Honor And Expediency In Oroonoko, The Royal Slave

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Honor and Expediency in Oroonoko the Royal Slave Julius Caesar once said: “I love the name of honor, more than I fear death”. In her book- Oroonoko, or the Royal Slave, Aphra Behn offered Oroonoko the highest quality of character in her mind: honor. Honor, defined as “high moral standards of behavior” or “a person of superior standing whose worth brings respect”. As Honor becomes an ideology, it controls one’s thought, behavior, and actions. As Caesar claimed, even the fear of death cannot overcome a man of rectitude. In the story of Oroonoko, he and his wife held the honor above life, while the old king and the English trader valued self-interest above all else. Caught between death and slavery, between honor and expediency, Oroonoko chose…show more content…
When his beloved Imoinda was stolen, “this raised him to a storm, and in his madness they had much ado to save him from laying violent hands on himself” (pg. 2190). Being a man of virtue, it was hard to remain an innocent by stander when such disservice is done unto thee. How much easier it would have been to simply let your emotions rule, but Oroonoko “would give way to hope, because it pleased him most, and flattered best his heart.” Oroonoko, a man worth of respect, swore that to violate his…show more content…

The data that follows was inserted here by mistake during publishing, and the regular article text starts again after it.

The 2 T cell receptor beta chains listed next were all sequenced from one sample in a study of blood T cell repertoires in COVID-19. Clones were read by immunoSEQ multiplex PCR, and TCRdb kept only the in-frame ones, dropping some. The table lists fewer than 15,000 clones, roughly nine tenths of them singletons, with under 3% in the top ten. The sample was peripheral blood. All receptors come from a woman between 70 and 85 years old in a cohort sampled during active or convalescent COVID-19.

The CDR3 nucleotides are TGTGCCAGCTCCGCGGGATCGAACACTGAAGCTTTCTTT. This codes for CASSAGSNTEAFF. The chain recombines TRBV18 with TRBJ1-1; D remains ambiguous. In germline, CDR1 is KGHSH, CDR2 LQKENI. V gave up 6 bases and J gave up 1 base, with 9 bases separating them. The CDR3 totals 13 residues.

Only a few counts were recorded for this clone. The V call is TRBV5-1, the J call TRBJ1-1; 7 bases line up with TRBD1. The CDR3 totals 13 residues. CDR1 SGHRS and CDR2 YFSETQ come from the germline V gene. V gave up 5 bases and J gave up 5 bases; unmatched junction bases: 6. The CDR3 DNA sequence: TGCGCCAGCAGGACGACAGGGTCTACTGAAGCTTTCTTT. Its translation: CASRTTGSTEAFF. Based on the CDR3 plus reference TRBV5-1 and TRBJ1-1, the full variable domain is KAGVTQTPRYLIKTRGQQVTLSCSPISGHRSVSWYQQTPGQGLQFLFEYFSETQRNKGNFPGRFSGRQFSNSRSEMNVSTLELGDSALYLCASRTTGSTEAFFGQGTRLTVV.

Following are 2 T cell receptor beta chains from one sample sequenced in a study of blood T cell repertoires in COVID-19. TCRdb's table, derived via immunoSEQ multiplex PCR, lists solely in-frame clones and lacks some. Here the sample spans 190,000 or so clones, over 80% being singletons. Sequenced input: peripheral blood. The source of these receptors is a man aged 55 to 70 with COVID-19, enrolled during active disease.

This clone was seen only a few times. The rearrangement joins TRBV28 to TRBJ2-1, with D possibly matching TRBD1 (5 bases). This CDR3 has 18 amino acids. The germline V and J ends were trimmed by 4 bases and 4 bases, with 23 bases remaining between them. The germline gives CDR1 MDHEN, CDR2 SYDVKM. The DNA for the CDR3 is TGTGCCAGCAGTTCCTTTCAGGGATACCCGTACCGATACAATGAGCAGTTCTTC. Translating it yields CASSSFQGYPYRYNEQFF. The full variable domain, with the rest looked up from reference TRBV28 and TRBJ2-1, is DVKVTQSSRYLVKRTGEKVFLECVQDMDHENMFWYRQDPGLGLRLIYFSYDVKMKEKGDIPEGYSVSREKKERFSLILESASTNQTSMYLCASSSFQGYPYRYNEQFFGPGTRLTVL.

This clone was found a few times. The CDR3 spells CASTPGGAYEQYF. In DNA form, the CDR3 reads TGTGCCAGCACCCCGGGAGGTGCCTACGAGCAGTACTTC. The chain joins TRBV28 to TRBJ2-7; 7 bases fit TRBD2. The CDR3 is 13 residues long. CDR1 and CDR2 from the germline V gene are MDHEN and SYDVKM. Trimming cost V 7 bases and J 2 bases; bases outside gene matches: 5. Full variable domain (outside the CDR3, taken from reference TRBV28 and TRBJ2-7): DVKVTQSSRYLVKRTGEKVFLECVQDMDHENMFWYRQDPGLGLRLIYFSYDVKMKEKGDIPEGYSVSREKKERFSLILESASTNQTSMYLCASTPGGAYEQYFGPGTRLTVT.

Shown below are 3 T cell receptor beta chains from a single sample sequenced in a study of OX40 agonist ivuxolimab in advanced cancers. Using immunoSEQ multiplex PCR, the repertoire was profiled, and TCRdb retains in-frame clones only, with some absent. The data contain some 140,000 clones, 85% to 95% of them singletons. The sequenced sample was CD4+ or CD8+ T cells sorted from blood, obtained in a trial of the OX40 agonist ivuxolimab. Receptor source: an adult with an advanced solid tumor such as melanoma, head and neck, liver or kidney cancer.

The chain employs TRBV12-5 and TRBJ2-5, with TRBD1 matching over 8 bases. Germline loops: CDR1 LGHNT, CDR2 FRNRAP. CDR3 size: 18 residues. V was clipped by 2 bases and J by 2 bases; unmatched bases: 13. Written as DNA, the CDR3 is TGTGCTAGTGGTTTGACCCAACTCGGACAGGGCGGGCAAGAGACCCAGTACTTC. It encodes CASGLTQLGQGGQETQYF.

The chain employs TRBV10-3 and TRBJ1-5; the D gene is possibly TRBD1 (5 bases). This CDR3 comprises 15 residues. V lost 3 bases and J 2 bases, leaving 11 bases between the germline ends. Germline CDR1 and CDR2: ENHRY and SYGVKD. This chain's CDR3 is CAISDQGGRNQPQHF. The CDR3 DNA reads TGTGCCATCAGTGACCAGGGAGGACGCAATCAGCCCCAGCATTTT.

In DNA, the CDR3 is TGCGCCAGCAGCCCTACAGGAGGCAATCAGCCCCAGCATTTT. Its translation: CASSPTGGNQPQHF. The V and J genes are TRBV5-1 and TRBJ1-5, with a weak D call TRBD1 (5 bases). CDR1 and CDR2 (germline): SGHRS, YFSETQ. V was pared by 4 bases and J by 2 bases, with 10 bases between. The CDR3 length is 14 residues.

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Oroonoko had full experience of betrayal by the captain, who trough deceit managed to sell all of Oroonoko’s people; but unlike the expedient captain, Oroonoko “nimbly leaped into the boat, and showing no more concern, suffered himself to be rowed up the river with his seventeen companions” (pg. 2204). Even in the most unpropitious of circumstances, between characters of different moral values remained honorable. To love honor more, than to fear death, shall be the moral of all men; who by shall virtue continue on, through swamps of live and valleys of death. Oroonoko, portrayed honor in its full meaning through his high moral standings and respect. Unlike him and his cherished Imoinda, the old king and the captain, not only did not value honor, but acted expediently in all actions and thoughts. Throughout his difficult life, Oroonoko stayed true to his principles even while caught between men who valued honor and those who did
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